In a historic judgment, the Georgia Supreme Court has overthrown a rule capping pain and suffering damages in medical malpractice practice lawsuits at $350,000. According to the decision, capping damages like this violates a citizen's right to trial by jury.

The decision involves a medical malpractice lawsuit filed by Betty Nestlehutt, who suffered severe disfigurement and scarring after a facelift gone wrong at Atlanta Oculopastic Surgery. Nestlehutt had visited the center for surgery to treat wrinkles around her mouth and bags under the eyes. Soon after the procedure, however, Nestlehutt developed gaping sores on her face. Those sores have since left permanent scars. Nestlehutt sued, and a Fulton County jury awarded her $1.15 million in noneconomic damages, including $900,000 for pain and suffering. 

In 2005, the Georgia legislative assembly passed sweeping tort reform laws that, its supporters said, would limit medical malpractice insurance premiums and encourage doctors to stay back in the state. The key provision of the reform laws was a cap on noneconomic damages in medical malpractice cases. These damages were capped at $350,000.  Atlanta Oculoplastic Surgery appealed the verdict, based on the non economic damages cap, and was denied.  The matter went to the Supreme Court, and Georgia's highest court has thrown out the cap too.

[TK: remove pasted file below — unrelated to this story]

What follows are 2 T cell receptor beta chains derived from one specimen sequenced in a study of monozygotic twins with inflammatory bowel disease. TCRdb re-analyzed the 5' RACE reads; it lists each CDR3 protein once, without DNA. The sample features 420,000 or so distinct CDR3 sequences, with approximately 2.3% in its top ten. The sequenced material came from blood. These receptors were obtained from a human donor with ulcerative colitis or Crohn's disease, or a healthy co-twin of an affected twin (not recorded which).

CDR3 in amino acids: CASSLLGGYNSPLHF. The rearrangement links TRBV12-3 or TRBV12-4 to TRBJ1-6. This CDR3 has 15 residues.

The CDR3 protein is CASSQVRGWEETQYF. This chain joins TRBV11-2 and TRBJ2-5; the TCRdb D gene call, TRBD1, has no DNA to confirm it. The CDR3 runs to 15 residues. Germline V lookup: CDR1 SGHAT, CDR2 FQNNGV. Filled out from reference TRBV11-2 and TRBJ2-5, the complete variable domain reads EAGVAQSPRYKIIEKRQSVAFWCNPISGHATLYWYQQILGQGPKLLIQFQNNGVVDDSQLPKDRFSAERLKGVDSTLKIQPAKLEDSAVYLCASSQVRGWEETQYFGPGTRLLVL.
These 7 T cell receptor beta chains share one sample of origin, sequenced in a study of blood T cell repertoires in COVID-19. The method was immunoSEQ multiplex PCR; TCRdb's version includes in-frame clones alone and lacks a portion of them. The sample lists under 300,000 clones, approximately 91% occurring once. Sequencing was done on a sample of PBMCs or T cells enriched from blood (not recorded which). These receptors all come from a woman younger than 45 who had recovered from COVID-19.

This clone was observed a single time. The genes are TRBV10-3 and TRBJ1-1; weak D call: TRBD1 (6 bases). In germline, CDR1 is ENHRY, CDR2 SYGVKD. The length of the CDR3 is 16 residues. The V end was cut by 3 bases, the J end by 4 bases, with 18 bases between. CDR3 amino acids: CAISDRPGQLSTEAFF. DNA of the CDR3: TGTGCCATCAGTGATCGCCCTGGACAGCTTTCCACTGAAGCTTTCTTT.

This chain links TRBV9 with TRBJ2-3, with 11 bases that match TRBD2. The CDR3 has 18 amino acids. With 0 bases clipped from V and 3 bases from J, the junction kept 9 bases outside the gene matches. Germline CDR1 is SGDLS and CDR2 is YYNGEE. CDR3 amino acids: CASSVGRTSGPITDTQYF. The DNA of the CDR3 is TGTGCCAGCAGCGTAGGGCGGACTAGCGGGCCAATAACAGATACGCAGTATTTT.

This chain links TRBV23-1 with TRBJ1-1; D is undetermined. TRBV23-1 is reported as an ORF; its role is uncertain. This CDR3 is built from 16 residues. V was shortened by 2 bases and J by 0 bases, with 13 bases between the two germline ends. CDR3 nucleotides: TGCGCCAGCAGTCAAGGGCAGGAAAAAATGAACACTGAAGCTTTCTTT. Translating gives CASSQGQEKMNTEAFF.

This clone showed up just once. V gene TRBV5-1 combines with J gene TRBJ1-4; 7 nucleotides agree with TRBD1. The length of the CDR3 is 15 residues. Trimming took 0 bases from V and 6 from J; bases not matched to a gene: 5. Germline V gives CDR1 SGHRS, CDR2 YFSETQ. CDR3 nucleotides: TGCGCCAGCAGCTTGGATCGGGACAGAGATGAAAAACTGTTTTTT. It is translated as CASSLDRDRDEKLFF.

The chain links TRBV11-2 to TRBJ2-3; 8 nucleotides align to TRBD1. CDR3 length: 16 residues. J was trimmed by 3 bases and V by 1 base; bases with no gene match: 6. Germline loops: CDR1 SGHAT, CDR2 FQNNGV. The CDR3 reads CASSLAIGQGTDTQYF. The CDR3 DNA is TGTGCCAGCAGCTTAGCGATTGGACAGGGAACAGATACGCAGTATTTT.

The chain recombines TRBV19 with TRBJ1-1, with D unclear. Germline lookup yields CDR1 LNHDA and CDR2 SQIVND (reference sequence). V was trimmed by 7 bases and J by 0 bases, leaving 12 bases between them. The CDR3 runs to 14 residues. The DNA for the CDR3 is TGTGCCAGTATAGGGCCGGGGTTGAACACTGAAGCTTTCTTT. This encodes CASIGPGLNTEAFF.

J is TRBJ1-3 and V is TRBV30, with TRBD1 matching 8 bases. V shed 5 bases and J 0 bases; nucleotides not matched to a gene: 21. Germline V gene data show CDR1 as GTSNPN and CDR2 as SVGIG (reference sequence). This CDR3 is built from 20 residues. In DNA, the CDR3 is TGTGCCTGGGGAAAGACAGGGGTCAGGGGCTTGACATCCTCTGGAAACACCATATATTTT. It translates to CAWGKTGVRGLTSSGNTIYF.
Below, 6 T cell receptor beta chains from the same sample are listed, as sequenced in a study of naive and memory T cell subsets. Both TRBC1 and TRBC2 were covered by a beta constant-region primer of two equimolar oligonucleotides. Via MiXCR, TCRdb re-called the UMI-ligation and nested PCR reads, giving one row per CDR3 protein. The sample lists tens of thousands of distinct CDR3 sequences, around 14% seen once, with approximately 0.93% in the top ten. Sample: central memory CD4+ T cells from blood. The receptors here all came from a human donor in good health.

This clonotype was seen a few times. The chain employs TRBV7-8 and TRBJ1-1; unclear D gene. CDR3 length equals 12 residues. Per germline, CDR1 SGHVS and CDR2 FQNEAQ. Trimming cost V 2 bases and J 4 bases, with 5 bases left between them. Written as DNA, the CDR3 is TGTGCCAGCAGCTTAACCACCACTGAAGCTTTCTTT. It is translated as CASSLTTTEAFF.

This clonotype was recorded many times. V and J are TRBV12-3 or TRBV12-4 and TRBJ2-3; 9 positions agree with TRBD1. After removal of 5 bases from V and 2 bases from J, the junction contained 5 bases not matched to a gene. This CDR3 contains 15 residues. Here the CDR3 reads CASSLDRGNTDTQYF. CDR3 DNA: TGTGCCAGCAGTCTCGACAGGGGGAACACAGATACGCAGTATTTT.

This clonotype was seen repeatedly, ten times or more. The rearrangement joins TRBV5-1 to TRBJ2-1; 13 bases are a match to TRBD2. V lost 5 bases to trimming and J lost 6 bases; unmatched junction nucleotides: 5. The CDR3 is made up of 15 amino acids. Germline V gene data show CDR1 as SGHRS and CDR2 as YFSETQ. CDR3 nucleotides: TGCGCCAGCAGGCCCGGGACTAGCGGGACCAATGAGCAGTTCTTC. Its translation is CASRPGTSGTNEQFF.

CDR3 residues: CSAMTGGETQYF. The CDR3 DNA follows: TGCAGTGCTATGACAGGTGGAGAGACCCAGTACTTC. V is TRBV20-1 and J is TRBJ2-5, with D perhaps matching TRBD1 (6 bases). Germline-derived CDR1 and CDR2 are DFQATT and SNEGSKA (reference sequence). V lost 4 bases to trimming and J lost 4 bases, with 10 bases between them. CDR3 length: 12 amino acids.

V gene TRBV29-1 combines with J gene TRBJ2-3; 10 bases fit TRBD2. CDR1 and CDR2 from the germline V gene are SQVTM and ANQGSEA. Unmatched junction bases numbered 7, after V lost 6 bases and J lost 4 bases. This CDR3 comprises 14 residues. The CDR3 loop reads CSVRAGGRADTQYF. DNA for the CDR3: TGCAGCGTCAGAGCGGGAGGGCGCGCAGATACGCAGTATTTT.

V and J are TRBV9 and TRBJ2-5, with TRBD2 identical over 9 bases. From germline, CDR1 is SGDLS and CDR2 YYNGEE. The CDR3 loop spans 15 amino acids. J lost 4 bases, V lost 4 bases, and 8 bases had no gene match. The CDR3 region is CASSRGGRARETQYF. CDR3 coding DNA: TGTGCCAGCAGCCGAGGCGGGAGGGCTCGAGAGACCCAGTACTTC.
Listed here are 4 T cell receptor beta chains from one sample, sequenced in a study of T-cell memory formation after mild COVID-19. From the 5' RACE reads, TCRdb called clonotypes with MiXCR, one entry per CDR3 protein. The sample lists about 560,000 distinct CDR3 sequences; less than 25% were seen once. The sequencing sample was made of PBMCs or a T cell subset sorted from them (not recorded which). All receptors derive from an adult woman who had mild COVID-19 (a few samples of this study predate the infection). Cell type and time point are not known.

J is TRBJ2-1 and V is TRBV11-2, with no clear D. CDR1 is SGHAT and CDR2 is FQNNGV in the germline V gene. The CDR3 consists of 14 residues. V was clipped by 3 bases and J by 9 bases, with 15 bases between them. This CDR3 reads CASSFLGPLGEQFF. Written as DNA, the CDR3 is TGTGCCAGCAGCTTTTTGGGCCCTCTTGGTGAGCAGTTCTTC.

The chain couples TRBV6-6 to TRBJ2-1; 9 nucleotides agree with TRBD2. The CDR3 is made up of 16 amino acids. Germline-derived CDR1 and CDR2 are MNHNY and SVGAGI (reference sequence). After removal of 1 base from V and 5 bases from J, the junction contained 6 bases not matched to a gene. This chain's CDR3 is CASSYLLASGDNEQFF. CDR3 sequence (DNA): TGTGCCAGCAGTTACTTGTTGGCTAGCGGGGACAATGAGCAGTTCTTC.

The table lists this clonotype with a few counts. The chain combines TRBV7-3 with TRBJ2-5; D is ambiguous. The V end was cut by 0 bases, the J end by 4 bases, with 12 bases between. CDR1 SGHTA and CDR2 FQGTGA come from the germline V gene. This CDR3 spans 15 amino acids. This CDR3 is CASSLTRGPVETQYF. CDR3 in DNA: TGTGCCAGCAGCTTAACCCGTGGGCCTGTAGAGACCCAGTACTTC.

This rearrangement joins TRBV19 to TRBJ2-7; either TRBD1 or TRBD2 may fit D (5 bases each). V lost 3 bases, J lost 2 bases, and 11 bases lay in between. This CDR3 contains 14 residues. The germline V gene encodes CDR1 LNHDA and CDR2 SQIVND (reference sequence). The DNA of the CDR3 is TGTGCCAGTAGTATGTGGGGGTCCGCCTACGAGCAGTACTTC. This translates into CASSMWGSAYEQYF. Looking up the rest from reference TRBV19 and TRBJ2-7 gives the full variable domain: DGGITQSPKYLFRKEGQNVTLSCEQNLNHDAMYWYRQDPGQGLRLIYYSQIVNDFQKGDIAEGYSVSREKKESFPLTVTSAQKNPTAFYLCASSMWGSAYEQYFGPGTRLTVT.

As an Atlanta medical malpractice lawyer, I have always believed that the cap is unconstitutional and a blatant violation of citizens' rights. I have been happy to see that the Georgia Supreme Court got this decision right.

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